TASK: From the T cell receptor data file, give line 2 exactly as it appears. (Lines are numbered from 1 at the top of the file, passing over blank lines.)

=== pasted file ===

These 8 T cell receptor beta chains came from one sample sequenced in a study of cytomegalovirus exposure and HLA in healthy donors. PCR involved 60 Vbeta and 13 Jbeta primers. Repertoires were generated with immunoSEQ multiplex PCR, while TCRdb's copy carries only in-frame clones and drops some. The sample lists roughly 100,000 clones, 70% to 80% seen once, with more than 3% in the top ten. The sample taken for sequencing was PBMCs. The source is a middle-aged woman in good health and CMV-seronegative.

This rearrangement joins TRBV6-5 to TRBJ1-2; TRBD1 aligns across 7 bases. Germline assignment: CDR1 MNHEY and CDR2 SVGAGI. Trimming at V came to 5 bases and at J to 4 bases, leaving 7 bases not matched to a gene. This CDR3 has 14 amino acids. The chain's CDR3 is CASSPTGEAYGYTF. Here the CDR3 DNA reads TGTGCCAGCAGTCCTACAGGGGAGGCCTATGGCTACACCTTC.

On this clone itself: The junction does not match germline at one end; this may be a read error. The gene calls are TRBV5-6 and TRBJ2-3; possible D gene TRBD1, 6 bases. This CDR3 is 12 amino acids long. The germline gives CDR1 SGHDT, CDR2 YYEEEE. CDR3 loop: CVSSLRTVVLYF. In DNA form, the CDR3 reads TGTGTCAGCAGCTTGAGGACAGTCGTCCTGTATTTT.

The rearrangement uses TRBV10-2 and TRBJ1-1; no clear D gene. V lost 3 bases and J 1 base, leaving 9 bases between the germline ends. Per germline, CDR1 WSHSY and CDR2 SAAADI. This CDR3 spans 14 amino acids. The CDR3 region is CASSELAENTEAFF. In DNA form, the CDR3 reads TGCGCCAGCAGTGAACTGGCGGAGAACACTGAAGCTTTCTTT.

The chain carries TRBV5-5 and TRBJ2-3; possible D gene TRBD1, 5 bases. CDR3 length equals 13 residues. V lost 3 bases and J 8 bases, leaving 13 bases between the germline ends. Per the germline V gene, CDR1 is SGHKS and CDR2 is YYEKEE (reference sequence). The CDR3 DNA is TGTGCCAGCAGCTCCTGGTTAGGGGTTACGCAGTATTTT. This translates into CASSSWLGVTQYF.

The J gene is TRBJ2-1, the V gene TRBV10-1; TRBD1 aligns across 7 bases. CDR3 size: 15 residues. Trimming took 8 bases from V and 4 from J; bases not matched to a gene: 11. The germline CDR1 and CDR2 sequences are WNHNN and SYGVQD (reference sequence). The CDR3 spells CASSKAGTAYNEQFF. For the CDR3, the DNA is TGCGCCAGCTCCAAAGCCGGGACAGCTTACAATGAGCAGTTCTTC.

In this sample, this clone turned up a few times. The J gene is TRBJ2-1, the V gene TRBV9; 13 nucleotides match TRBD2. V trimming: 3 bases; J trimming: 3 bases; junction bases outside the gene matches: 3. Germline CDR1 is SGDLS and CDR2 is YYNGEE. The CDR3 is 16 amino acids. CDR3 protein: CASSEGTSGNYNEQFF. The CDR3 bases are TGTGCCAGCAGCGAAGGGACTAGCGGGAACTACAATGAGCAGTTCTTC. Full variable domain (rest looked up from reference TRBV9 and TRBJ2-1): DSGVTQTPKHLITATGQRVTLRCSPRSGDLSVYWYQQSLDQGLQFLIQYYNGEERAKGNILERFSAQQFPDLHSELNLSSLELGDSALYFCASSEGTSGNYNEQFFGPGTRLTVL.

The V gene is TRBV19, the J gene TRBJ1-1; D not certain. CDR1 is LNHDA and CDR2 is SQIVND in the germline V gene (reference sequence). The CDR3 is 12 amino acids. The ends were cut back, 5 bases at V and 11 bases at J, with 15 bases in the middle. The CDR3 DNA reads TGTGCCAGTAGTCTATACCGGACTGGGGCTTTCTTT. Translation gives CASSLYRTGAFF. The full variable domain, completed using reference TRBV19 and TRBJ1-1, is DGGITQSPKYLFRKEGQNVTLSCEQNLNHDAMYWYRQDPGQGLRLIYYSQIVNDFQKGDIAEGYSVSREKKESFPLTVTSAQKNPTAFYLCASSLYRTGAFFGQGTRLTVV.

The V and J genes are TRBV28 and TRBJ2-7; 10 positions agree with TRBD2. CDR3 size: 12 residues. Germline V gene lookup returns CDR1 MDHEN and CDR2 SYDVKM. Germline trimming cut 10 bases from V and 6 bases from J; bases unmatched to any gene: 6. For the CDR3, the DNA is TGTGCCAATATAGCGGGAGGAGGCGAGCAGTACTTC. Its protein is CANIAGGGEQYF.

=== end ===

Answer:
This rearrangement joins TRBV6-5 to TRBJ1-2; TRBD1 aligns across 7 bases. Germline assignment: CDR1 MNHEY and CDR2 SVGAGI. Trimming at V came to 5 bases and at J to 4 bases, leaving 7 bases not matched to a gene. This CDR3 has 14 amino acids. The chain's CDR3 is CASSPTGEAYGYTF. Here the CDR3 DNA reads TGTGCCAGCAGTCCTACAGGGGAGGCCTATGGCTACACCTTC.